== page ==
Thanks for your letter and the enclosed 150 fr. I want to
tell you that I am glad I came here. Last week I painted three
more studies, one with backs of old houses, seen from my window,
two in the park.
Now these dealers are not the biggest ones in Antwerp, but
at all their places, among many things I did not like, I saw
things which pleased me: for instance one had a picture by Van
Goyen and a study by Troyon; at another's I saw a Mols and
small Dutch pictures; at another place there was that small
picture I mentioned to you, like Raffaelli (it is by Moormans),
and a few good watercolours; at another's I found various good
marines by young Belgians. I saw very little of figure
painting, and so I intend to try and do some.
The address that dealer in question gave me happens to be of
one of the big dealers, Nicolié, one of those who do not
have show windows, but exhibit in private houses. But I want to
come there with figure paintings.
also traced Linnig, whom you mentioned to me this summer when I
asked you whether you knew people in Antwerp; but he has
nothing but a few miserable little old pictures, paints
himself somewhat like Vertin, but seemed to me a discouraged
man - if he ever had any courage, which I doubt.
Shortly I hope to be able to go and see that picture you
wrote about. But I have been busy going backward and forward,
and also tracing those people, and with model-hunting too. The
latter is always tremendously difficult, but I have found them
elsewhere, and so I shall find them here too. For tomorrow I
have an appointment with a splendid old man - will he come?
Today I received the supply of colours which they forwarded
to me from Eindhoven, and I paid more than 50 fr. for it.
It is hard, terribly hard, to keep on working when one does
not sell, and when one literally has to pay for one's colour
out of what would not be too much for eating, drinking and
lodgings, however strictly calculated. And then the models
besides. But all the same there is a chance, and even a good
one, because comparatively speaking, there are only a few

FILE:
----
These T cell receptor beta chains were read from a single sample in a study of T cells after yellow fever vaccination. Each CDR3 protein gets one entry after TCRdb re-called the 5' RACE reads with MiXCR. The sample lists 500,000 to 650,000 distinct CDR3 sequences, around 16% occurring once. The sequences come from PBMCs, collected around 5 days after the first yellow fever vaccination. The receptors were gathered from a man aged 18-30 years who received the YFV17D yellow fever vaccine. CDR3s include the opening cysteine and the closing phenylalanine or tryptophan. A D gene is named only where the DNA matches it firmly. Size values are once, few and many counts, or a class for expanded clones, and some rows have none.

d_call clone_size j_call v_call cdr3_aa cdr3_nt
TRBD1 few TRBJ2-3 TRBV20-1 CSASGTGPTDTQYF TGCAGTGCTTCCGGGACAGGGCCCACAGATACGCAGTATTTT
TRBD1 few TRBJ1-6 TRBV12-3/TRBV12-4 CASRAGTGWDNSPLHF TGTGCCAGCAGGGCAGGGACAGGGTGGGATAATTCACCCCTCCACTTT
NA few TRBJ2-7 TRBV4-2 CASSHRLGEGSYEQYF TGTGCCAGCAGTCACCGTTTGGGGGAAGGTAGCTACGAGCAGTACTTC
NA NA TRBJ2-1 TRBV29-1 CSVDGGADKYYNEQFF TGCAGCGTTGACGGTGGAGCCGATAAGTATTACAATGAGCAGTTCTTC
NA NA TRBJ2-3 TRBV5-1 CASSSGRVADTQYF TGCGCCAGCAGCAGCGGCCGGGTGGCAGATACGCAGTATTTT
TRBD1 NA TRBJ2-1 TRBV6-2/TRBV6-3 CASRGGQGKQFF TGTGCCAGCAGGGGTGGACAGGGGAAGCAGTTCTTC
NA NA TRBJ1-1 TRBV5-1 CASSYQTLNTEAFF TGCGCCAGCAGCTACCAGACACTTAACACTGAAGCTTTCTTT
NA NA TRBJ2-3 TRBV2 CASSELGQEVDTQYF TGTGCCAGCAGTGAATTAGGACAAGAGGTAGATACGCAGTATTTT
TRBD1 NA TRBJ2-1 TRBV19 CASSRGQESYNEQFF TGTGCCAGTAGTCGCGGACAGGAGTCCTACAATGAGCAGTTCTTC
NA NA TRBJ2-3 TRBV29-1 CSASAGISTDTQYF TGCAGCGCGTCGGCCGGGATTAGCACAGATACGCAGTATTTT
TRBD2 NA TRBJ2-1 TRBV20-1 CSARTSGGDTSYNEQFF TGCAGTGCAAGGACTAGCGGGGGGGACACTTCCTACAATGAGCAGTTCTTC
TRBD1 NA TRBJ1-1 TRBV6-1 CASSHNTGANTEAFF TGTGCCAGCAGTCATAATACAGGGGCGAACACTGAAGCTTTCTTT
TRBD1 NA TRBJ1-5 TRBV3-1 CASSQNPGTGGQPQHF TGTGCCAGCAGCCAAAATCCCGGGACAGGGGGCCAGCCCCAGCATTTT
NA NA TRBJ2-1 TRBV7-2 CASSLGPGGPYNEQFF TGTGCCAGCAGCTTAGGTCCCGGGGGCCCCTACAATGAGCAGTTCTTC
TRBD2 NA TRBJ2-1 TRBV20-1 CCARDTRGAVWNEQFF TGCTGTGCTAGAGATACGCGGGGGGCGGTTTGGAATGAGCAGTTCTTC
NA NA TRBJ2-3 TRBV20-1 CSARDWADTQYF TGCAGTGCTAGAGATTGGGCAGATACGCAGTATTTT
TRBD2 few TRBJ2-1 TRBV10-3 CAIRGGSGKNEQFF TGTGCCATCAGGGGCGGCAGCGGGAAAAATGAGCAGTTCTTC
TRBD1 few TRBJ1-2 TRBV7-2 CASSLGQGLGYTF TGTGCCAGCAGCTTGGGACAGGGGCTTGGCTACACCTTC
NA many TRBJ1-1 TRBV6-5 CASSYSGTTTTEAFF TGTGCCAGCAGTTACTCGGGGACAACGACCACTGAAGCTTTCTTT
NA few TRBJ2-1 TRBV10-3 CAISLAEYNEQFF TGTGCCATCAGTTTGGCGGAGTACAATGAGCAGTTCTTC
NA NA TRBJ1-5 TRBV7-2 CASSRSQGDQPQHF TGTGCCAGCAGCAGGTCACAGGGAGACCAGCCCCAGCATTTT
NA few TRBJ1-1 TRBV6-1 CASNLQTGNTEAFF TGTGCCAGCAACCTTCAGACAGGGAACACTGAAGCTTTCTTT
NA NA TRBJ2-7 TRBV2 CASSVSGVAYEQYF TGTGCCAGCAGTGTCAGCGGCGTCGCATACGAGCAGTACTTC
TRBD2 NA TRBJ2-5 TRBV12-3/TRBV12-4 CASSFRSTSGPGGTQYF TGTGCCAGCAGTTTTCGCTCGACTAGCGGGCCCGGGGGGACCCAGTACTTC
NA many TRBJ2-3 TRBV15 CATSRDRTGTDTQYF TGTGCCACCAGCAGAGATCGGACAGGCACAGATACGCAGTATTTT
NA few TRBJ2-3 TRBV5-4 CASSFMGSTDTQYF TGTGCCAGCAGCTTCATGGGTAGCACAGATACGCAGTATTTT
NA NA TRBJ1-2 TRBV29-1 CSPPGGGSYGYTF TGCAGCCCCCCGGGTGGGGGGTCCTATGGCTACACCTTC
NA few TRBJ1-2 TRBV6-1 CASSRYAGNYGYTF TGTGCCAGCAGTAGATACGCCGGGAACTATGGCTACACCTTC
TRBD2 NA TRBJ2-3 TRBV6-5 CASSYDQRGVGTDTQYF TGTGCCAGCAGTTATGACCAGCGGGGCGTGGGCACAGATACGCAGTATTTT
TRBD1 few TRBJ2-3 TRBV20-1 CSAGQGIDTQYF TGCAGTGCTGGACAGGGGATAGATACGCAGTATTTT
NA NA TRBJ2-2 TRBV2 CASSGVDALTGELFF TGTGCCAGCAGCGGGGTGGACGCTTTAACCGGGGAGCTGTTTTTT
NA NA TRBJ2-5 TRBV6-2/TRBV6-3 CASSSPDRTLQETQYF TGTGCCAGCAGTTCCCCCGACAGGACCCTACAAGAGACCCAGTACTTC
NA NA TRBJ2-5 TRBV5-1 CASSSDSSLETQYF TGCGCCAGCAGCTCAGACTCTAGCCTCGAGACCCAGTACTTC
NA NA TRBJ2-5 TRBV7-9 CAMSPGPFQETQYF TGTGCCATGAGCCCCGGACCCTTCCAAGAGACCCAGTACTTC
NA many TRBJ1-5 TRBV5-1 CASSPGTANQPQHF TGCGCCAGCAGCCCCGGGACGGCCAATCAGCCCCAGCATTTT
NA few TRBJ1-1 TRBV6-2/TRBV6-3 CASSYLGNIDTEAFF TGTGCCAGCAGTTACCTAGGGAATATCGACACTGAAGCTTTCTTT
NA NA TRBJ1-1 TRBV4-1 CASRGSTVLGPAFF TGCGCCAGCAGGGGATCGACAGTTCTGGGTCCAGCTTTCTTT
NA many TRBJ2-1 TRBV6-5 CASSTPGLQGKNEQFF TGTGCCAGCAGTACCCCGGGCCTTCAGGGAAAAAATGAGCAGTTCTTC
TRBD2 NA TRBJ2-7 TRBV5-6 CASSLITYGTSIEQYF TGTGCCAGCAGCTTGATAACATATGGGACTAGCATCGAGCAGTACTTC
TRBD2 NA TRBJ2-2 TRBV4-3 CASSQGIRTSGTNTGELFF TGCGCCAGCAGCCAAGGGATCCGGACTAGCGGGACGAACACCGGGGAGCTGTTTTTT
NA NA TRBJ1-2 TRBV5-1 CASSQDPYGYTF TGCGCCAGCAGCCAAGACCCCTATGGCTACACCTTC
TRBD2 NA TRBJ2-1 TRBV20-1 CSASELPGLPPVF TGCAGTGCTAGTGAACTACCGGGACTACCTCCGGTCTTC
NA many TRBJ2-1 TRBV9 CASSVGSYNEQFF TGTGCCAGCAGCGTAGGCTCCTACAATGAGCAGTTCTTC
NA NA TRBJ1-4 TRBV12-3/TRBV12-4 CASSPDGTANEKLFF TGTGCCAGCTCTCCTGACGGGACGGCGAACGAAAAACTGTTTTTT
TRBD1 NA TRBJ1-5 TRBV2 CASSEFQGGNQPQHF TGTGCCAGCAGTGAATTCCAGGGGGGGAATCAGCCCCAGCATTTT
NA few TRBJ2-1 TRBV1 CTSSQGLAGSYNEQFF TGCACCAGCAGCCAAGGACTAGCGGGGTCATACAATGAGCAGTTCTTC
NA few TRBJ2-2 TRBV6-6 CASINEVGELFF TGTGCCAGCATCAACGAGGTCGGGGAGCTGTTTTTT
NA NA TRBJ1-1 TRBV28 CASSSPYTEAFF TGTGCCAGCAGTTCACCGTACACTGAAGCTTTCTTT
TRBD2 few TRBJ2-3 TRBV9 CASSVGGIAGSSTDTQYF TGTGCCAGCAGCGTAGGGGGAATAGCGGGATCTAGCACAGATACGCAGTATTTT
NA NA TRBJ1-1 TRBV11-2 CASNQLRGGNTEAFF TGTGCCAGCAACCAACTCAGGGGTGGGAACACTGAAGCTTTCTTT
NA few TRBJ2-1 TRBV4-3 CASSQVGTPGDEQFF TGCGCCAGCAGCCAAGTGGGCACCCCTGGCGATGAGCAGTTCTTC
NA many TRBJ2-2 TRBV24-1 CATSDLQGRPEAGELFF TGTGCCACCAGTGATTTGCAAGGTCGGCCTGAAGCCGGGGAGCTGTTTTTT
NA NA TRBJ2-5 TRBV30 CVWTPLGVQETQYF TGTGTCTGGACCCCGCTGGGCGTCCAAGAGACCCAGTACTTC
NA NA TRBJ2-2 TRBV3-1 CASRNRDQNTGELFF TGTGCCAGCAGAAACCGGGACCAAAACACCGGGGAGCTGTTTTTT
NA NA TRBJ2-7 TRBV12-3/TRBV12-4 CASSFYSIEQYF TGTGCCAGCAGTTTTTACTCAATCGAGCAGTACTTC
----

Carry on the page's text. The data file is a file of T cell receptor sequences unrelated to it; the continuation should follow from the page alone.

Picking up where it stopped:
painters at work nowadays.
In my opinion they are only half to blame for that (for the
other half, they are), for sometimes it is too hard.
All the same they are building State museums, 1
and the like, for hundreds of thousands of guilders, but
meanwhile the artists very often starve.
But, however this may be, I wanted to look into things
myself again, and I find the chance of doing something not
smaller, but bigger than I thought. I have seen several photos
of pictures by Jan van Beers, some of his things have, after
all, much character. But I imagine that someone like Manet, for
instance, is much more of a painter than Van Beers, and
paints more beautifully and artistically.
If only I were better known here, if only I could get hold
of the models I saw! Yesterday I was at the Café-concert
Scala, something like the Folies Bergères;
I found it very dull, and of course insipid - but the public
amused me. There were splendid women's heads, really
extraordinarily fine, among the good middle-class folks on the
back seats, and on the whole I think what is said about Antwerp
true, that the women are handsome.
I say it again, if only I had my choice of models! The mass
of German girls one sees at the café-concerts leave me
quite cool, one would say they are all manufactured after one
It seems that one sees that same race everywhere, just like
Bavarian beer, it seems to be an article exported